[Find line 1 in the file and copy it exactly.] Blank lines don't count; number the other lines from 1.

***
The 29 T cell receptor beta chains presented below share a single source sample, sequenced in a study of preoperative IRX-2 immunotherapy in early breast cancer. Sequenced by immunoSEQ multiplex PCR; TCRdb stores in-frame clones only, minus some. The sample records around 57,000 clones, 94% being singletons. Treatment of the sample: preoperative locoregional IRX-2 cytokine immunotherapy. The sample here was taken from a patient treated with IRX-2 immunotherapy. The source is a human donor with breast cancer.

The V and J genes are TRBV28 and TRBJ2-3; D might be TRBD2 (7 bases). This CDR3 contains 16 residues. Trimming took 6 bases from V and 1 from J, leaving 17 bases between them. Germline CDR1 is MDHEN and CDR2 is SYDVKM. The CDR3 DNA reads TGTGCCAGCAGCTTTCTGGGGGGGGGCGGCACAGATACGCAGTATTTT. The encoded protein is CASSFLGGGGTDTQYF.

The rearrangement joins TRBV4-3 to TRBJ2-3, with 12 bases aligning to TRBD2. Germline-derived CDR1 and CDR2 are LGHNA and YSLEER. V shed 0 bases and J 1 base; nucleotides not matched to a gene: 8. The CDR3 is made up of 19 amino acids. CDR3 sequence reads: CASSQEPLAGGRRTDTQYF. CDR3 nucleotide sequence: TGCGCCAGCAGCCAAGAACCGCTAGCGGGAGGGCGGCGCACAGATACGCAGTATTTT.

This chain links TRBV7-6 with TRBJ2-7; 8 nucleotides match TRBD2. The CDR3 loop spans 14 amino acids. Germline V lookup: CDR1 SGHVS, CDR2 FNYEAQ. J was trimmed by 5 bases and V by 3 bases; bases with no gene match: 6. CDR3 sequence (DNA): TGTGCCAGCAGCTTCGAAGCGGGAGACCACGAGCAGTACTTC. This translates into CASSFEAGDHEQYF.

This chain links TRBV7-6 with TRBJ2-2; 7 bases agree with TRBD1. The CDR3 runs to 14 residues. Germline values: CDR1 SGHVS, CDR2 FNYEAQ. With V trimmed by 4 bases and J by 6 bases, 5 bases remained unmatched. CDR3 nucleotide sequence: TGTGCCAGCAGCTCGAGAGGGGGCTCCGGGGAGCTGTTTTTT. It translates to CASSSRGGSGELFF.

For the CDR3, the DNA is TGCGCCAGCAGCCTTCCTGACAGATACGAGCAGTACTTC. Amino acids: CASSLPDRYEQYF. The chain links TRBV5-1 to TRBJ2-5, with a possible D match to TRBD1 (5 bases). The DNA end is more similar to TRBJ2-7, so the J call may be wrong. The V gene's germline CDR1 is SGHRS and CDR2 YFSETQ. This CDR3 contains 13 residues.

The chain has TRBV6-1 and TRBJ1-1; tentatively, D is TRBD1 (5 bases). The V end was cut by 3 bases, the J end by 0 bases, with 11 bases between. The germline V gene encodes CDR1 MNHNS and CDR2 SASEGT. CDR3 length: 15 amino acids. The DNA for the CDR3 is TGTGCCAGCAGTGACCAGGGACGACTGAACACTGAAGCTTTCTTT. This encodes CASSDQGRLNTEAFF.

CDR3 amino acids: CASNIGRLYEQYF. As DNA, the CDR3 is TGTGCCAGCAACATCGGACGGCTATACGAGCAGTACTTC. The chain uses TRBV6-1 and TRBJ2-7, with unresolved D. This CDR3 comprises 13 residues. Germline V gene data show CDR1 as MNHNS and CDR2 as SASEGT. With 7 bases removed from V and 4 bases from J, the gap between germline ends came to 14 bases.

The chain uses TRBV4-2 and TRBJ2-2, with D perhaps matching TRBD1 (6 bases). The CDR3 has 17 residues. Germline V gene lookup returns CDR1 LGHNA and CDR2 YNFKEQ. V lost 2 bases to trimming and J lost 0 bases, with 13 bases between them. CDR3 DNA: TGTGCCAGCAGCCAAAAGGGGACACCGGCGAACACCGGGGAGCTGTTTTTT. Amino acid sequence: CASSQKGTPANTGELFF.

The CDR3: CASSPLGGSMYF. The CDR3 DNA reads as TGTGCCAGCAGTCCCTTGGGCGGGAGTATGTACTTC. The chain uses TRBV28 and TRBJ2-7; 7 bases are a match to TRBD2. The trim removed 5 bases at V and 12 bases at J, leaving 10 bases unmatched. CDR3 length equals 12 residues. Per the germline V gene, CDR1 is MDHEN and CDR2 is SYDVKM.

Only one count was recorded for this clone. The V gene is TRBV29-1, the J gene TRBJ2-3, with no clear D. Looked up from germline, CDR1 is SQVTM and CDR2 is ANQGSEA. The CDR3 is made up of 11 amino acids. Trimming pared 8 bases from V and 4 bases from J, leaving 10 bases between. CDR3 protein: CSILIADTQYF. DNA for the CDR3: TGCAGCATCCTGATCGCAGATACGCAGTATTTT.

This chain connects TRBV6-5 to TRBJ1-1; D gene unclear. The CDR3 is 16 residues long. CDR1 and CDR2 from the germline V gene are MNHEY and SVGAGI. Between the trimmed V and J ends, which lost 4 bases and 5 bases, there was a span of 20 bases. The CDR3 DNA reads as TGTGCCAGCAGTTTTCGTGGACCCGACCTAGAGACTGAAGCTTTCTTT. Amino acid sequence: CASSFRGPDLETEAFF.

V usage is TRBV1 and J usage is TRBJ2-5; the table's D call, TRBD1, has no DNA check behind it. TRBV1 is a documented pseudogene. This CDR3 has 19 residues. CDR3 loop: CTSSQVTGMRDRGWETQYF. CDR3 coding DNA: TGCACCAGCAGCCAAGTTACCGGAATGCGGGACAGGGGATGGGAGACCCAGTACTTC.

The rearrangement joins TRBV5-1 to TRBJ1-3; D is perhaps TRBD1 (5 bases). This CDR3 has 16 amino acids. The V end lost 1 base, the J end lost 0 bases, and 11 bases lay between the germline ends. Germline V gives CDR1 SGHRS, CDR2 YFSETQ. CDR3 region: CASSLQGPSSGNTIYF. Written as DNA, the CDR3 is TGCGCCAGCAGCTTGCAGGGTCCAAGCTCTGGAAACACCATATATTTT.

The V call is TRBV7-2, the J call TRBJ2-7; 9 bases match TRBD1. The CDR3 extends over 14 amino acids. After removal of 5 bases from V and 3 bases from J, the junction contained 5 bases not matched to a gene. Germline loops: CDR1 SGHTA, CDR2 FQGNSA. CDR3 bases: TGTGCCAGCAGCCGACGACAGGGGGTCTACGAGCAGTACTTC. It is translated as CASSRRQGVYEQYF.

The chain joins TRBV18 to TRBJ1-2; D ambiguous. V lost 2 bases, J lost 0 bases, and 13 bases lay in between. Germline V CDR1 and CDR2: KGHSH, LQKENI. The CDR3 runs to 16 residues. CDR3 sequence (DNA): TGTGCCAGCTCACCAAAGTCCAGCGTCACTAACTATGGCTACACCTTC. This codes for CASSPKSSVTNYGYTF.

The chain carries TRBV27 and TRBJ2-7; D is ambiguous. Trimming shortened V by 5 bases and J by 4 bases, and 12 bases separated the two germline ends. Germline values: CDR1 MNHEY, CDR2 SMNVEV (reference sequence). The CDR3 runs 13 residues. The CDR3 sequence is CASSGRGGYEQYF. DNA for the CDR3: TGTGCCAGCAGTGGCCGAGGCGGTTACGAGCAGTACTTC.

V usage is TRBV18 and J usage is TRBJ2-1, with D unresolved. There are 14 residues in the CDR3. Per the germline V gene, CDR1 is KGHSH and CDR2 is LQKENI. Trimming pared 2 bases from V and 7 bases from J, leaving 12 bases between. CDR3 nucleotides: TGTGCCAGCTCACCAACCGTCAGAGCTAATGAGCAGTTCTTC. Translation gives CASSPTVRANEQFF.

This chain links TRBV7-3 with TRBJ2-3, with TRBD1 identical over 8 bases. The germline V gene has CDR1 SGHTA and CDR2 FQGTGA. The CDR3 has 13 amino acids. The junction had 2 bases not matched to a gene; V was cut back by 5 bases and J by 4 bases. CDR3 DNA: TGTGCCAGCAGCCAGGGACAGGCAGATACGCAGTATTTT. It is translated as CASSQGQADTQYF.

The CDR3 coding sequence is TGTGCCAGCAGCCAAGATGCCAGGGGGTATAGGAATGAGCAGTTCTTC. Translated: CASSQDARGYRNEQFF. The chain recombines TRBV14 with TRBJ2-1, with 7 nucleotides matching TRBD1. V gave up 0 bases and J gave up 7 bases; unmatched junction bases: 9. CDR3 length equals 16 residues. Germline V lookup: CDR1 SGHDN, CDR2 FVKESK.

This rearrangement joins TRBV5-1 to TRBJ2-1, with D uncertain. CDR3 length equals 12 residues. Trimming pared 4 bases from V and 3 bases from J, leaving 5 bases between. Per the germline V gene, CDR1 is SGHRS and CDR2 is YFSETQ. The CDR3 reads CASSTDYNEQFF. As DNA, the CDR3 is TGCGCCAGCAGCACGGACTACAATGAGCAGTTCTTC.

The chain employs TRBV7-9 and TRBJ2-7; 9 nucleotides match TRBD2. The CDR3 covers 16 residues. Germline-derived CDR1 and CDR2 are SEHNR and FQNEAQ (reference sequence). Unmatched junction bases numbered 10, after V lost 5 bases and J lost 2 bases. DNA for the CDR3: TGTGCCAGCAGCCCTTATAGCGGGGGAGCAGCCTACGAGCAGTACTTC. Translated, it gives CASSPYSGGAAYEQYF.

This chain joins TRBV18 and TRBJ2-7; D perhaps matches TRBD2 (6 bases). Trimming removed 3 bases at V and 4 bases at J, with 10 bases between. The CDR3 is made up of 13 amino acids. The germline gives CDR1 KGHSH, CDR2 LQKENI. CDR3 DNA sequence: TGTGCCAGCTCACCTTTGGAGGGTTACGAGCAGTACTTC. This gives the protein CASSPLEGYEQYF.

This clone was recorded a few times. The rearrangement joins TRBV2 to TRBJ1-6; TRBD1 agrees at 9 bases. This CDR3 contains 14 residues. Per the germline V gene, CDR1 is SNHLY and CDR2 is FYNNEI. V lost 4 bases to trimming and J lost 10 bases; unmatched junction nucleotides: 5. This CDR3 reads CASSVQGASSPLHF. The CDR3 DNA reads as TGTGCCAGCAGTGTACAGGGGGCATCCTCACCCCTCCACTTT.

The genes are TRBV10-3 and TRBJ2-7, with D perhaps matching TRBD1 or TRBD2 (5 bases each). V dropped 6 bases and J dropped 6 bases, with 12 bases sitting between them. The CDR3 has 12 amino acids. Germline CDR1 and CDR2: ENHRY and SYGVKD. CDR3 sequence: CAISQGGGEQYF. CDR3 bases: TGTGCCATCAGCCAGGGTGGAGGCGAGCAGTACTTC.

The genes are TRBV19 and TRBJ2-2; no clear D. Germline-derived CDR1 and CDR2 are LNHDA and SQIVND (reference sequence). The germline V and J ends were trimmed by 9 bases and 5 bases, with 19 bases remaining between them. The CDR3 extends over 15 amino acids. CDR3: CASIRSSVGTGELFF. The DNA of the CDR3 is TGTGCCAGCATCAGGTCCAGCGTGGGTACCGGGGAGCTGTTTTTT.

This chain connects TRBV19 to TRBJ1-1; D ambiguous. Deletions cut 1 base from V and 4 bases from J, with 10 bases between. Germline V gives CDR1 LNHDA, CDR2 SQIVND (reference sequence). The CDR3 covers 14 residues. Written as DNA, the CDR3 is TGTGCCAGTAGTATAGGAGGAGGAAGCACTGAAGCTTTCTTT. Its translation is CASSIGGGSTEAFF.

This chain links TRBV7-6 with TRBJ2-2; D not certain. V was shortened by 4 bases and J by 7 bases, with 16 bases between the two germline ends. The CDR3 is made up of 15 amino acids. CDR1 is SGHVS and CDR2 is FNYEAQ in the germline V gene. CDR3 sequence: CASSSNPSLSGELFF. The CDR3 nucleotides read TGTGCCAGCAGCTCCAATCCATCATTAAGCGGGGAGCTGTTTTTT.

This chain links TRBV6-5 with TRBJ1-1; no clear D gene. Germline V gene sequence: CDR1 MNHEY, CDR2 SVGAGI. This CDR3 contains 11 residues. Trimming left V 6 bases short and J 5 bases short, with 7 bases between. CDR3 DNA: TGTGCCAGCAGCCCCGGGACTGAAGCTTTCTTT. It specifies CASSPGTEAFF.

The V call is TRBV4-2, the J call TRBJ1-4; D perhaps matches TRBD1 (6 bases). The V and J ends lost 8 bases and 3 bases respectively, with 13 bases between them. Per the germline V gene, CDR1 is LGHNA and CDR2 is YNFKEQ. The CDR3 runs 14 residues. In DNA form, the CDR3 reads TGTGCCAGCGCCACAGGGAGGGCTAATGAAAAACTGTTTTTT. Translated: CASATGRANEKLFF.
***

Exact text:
The 29 T cell receptor beta chains presented below share a single source sample, sequenced in a study of preoperative IRX-2 immunotherapy in early breast cancer. Sequenced by immunoSEQ multiplex PCR; TCRdb stores in-frame clones only, minus some. The sample records around 57,000 clones, 94% being singletons. Treatment of the sample: preoperative locoregional IRX-2 cytokine immunotherapy. The sample here was taken from a patient treated with IRX-2 immunotherapy. The source is a human donor with breast cancer.